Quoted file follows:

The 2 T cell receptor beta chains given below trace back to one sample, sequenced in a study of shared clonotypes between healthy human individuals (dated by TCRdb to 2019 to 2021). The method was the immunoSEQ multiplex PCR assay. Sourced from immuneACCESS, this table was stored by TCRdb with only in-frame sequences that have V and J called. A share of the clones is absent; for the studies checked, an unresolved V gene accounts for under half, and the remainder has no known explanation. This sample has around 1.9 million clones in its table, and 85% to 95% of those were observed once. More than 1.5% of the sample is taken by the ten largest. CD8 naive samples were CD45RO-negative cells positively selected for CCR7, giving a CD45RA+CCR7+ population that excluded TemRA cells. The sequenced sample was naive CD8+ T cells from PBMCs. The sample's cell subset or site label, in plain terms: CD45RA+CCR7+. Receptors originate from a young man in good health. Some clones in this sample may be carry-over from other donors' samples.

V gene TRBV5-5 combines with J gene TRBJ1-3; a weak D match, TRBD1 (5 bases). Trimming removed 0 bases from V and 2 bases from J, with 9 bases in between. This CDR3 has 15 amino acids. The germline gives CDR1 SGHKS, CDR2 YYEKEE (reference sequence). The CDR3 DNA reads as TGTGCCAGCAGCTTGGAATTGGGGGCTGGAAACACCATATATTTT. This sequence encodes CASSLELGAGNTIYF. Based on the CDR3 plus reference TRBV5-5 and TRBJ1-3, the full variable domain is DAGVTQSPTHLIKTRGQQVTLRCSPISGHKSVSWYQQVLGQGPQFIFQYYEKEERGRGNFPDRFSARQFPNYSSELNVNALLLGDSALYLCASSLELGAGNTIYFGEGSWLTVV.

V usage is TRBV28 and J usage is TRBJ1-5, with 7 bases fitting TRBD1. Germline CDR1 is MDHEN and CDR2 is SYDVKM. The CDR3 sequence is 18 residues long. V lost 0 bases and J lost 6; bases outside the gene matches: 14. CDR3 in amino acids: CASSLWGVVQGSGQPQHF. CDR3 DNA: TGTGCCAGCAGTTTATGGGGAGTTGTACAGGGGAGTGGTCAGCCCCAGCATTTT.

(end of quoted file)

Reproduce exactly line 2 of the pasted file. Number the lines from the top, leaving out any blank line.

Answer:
V gene TRBV5-5 combines with J gene TRBJ1-3; a weak D match, TRBD1 (5 bases). Trimming removed 0 bases from V and 2 bases from J, with 9 bases in between. This CDR3 has 15 amino acids. The germline gives CDR1 SGHKS, CDR2 YYEKEE (reference sequence). The CDR3 DNA reads as TGTGCCAGCAGCTTGGAATTGGGGGCTGGAAACACCATATATTTT. This sequence encodes CASSLELGAGNTIYF. Based on the CDR3 plus reference TRBV5-5 and TRBJ1-3, the full variable domain is DAGVTQSPTHLIKTRGQQVTLRCSPISGHKSVSWYQQVLGQGPQFIFQYYEKEERGRGNFPDRFSARQFPNYSSELNVNALLLGDSALYLCASSLELGAGNTIYFGEGSWLTVV.